Revolution #280, September 16, 2012
Interviews from the NYC BAsics Bus Tour
The BAsics of Brownsville
The day started out hot and just got worse. There’s something unique about New York hot—like mid-July, temperature somewhere near 100 degrees coming together with the heat generated by 8 million people squeezed together, walking, working and living. Then put it together with humidity so high that the air seems visible and taking a walk feels like moving through a steam room. And just when you think you can’t take no more, there’s a summer afternoon rainstorm. It’s one of those special rains where the sun stays shining while water balloon raindrops hit the streets and cars with big plops and hiss as they evaporate into a layer of steam floating back off into the sky. It was a day when knowing the beach was just a train ride away made life seem so different, so good and so full of possibility—especially when you’re 16 years old and heading out with a few dozen of your closest friends.
I walked through the rain and down into the subway station at 125th and St. Nicholas looking to get the A train out to one of the far ends of Brooklyn. As I walked down the steps to the train platform I could hear a loud roar—not a train coming into the station but an angry crowd running and yelling in my direction. When I reached the platform I had to jump out of the way of a gorilla sized, red-faced New York Transit cop dragging a Black youth no more than 20 years old up out of the subway station by his neck. The roar I heard came from a crowd of the youth’s friends running after the cop, demanding their friend’s freedom. There were about 40 Black youth, men and women, African-American youth as well as many African and Caribbean immigrant youth. As they ran towards the cop an army of police—many of them New York City street cops—seemed to come out of every corner of the station. Some plainclothes cops even crawled up out of the train tracks like rats. They descended on the youth, pushing, shoving and beating them back. But the youth refused to back down. They stood face to face against the police line and shouted at the cops. They yelled about injustice to the other people waiting for a train. The youth were angry as hell and made their case to anyone who would listen. I looked beyond the crowd and saw the ruins of not just a day at the beach but all kinds of dreams and hopes—smashed Styrofoam coolers, broken radios, backpacks split open so clothes, towels and bottles of lotion scattered across the platform, shards of broken memories before they ever had a chance to form.
One of the youth came up to me to make sure I knew what was going on. His eyes were bright, his face a mix of anger and deep pain. I asked what happened. He told me they were all school and neighborhood friends. They had planned this day at the beach for awhile and everything was in place for a moment where nothing else mattered but fun and friends. They were laughing, messing around and listening to music while they waited for the train. Suddenly, a cop came up out of nowhere and decided to start pushing people around. The cop grabbed one of the youth and dragged him away with no explanation. That cracked everything open. The young brother talking with me was 17, a senior in high school. His voice trembled with rage and tears welled up in his eyes as he demanded answers, “Why did they do that? Is it because we are going to the beach? Is it illegal to go to the beach? Is it because we are Black? Is it illegal to be Black?” He turned to try to retrieve some of his belongings and then turned back to yell “Yeah, we’re Black. We’re human beings! We have rights!”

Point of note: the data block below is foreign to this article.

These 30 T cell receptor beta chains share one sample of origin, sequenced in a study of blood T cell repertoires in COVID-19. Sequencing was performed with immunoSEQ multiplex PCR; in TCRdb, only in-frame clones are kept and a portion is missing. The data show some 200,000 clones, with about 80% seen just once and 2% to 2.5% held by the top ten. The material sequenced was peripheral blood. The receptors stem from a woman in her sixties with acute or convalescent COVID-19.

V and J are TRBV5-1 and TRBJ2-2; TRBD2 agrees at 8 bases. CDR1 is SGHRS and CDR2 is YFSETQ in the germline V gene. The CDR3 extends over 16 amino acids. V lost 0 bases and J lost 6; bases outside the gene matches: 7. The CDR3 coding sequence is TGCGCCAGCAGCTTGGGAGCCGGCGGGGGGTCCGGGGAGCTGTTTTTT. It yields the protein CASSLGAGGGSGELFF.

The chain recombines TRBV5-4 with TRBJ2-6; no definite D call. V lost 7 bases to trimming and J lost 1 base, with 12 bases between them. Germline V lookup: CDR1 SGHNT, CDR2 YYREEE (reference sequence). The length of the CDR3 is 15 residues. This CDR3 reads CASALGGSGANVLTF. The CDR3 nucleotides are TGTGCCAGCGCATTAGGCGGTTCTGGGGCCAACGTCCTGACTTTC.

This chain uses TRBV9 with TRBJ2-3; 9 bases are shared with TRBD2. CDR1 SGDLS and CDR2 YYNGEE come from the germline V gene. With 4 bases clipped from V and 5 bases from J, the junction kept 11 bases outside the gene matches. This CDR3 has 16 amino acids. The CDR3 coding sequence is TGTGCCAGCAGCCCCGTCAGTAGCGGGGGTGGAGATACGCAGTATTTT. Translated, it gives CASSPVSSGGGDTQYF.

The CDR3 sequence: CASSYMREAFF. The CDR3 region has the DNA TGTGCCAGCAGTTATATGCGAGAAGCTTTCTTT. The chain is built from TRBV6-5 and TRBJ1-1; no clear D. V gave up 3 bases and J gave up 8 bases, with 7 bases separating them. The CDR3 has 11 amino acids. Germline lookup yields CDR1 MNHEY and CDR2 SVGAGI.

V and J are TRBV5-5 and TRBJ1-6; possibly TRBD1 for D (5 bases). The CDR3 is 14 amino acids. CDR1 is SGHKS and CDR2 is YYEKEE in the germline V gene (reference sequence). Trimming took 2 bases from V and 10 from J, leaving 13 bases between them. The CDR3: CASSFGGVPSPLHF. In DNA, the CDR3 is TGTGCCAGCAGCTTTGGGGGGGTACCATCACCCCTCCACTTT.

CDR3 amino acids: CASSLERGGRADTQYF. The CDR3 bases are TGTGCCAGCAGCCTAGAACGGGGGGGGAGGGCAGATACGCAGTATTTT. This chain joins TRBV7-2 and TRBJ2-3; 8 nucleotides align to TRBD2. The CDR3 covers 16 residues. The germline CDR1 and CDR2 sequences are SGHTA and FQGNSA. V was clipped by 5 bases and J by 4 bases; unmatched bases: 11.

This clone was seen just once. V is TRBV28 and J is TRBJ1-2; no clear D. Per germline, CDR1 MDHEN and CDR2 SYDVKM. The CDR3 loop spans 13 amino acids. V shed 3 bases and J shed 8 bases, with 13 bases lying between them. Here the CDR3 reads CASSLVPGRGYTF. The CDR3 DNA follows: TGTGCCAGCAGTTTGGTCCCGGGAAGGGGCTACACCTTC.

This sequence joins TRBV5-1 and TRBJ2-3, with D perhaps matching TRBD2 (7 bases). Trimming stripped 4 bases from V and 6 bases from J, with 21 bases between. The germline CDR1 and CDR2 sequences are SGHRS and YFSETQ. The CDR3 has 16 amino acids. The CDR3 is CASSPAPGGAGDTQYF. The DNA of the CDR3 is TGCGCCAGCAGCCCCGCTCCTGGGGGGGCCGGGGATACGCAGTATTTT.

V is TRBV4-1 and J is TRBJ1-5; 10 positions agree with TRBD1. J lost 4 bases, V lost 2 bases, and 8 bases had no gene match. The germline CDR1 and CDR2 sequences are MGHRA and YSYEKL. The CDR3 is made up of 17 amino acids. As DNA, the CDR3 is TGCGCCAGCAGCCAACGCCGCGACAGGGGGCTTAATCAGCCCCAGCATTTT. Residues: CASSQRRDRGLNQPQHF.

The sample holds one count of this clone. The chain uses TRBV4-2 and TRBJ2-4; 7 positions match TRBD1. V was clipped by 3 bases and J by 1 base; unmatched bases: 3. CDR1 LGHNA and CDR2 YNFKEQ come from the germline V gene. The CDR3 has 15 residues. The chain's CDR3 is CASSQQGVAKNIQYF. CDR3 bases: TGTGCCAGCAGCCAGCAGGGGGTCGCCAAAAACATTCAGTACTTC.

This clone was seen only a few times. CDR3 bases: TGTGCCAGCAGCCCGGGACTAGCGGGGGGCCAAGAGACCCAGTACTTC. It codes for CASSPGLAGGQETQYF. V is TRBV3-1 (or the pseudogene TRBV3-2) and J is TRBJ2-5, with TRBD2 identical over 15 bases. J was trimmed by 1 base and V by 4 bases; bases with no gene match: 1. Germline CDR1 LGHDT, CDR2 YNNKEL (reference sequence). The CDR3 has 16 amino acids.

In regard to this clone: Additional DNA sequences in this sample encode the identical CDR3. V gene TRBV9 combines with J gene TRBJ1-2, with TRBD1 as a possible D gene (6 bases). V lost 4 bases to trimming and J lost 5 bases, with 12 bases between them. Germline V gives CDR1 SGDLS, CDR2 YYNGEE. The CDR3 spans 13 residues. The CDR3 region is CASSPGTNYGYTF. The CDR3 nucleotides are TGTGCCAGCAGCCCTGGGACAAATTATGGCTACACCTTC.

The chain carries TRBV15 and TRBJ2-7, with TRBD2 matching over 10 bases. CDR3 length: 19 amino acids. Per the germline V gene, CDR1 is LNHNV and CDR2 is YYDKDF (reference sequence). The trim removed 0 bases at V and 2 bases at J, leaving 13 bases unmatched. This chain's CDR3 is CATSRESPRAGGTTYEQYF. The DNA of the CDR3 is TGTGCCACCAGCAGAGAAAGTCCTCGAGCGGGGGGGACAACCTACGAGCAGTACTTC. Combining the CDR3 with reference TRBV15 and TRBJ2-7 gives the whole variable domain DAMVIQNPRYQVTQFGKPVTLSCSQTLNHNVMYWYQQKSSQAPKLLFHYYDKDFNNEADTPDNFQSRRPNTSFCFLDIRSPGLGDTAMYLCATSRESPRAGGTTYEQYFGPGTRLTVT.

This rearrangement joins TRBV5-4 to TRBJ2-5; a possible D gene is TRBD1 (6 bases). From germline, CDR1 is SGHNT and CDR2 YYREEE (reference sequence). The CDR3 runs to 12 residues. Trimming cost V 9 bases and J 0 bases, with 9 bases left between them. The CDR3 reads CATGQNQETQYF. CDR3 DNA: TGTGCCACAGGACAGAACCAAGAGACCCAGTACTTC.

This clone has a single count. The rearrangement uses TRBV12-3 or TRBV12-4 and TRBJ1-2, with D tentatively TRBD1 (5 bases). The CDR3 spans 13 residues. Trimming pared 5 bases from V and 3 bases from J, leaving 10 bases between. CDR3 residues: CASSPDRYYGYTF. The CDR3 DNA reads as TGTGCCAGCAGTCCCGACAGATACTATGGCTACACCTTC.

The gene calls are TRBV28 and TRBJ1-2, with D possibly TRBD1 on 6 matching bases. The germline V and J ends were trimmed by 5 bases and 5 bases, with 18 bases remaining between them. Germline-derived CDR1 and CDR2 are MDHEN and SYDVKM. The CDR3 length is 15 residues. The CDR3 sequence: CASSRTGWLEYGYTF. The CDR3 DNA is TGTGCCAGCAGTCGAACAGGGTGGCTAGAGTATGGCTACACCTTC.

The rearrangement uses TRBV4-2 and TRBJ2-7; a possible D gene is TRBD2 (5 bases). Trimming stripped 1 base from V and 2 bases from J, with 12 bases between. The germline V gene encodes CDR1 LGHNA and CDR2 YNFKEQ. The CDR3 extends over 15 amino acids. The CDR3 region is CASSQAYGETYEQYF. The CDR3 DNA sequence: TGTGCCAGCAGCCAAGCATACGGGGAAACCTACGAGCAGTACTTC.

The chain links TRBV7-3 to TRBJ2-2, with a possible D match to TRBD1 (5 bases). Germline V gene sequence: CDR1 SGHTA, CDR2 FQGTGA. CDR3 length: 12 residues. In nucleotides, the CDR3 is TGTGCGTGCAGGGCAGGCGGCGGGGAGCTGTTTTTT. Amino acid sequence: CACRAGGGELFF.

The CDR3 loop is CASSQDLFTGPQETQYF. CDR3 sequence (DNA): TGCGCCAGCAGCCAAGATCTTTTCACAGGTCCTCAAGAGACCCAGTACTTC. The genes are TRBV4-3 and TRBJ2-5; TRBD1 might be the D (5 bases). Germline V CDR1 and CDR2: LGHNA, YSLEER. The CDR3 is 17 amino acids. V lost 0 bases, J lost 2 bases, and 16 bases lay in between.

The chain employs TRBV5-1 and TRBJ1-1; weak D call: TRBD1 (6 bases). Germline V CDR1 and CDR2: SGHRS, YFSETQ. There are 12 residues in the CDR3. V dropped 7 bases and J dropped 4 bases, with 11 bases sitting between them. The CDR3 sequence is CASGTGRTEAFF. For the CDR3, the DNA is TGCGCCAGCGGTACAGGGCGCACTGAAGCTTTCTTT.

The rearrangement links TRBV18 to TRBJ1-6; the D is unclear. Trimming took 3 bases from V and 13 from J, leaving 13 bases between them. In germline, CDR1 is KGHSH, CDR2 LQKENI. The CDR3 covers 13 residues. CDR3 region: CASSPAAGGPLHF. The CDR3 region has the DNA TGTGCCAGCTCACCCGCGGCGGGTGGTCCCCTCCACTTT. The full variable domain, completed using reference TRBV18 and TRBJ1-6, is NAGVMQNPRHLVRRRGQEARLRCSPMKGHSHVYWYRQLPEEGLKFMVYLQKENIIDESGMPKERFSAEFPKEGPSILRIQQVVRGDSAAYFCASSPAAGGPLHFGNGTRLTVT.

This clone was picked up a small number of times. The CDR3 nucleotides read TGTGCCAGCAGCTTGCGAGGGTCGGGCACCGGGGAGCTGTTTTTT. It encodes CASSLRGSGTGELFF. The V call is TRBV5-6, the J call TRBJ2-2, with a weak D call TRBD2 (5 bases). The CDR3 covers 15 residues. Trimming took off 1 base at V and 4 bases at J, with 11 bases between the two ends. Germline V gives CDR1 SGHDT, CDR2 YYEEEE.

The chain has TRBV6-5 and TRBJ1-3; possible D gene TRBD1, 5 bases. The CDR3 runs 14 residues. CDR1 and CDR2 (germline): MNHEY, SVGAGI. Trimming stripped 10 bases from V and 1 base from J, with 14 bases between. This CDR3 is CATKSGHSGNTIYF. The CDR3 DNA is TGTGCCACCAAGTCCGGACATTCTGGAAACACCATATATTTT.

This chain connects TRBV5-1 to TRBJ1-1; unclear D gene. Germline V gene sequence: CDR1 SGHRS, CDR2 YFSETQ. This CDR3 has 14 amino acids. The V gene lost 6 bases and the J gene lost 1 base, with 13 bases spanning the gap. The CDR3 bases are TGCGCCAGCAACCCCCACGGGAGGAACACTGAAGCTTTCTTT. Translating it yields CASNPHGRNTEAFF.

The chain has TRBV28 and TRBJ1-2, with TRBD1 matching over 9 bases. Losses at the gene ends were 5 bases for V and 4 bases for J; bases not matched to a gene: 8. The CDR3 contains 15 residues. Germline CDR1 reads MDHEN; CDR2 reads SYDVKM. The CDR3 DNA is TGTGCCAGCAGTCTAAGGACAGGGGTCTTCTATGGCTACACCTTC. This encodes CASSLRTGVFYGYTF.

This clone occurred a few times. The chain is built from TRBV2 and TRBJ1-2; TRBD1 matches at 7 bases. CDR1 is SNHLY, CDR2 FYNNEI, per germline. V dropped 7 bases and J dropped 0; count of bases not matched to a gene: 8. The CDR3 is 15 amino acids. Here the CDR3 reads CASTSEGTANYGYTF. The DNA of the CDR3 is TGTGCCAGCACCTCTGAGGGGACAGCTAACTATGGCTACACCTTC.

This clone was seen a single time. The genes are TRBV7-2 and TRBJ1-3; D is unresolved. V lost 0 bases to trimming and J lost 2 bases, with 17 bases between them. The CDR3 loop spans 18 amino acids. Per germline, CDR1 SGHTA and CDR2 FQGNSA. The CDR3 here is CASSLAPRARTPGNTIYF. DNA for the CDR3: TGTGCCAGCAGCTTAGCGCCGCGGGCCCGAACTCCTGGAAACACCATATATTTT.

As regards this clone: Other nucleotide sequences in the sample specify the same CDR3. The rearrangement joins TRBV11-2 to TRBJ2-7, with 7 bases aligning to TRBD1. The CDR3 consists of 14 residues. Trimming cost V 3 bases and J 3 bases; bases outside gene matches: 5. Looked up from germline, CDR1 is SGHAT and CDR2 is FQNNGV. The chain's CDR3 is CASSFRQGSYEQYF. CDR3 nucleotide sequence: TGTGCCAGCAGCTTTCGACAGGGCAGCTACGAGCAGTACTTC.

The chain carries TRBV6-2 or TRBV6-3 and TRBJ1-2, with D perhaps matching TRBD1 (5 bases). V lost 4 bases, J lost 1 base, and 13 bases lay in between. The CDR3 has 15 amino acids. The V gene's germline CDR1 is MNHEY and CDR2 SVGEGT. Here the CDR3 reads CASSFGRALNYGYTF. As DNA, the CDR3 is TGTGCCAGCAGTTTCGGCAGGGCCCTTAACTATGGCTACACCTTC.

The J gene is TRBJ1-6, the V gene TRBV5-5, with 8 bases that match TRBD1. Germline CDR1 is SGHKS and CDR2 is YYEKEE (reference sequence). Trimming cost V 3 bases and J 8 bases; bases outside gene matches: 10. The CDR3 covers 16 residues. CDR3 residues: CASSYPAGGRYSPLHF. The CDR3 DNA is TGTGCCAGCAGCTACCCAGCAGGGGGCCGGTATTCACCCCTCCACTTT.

Eventually the cops dispersed the youth—forcing small groups of them onto whatever train pulled into the station and then ordering the engineer to quickly take off.
* * * * *
An hour and a half later I was in Brownsville. Carl Dix was scheduled to speak about the fight against stop-and-frisk on a street corner in Brownsville later that day. I walked down one of the main streets to get a sense of the neighborhood—lots of used furniture stores and small “Mom & Pop” corner shops. Public housing projects of different sizes pop up everywhere. In fact, public housing in one form or another is the main form of housing in Brownsville and the neighborhood has the highest concentration of New York City Housing Authority developments in the city, 18 of them at last count. A little more than 116,000 people, mainly Black, are crowded into just over two square miles of space.
Brownsville is one of those neighborhoods where everyone talks—on corners, in front of stores and on stoops. Everyone has an opinion and argues for it. When I first arrived the volunteers from the BAsics Bus Tour had already fanned out around the area getting out Bob Avakian’s book BAsics and building for actions against stop-and-frisk. Whistles—as part of “Blowing the Whistle on Stop & Frisk" were getting out all over the place. On one intersection a group of women gathered around a halfway parked car and debated each other around how to look at stop-and-frisk. Across the street a group of old-timers sat on broke down kitchen chairs with throw pillow seats and argued about the police and their role in society.
There’s something about whistles and giving them out as part of fighting the power. You can get them out all over the place and do it in a way that is almost invisible. But then, especially when the whistles are meant to be blown as part of calling out stop-and-frisk, making a way that people can stand up against this fascistic and racist assault, stand with the people being harassed by the cops and do it collectively, this invisible army is suddenly jumping out from every corner. A week after the whistles were first given out in Brownsville you might hear them any time of day or night.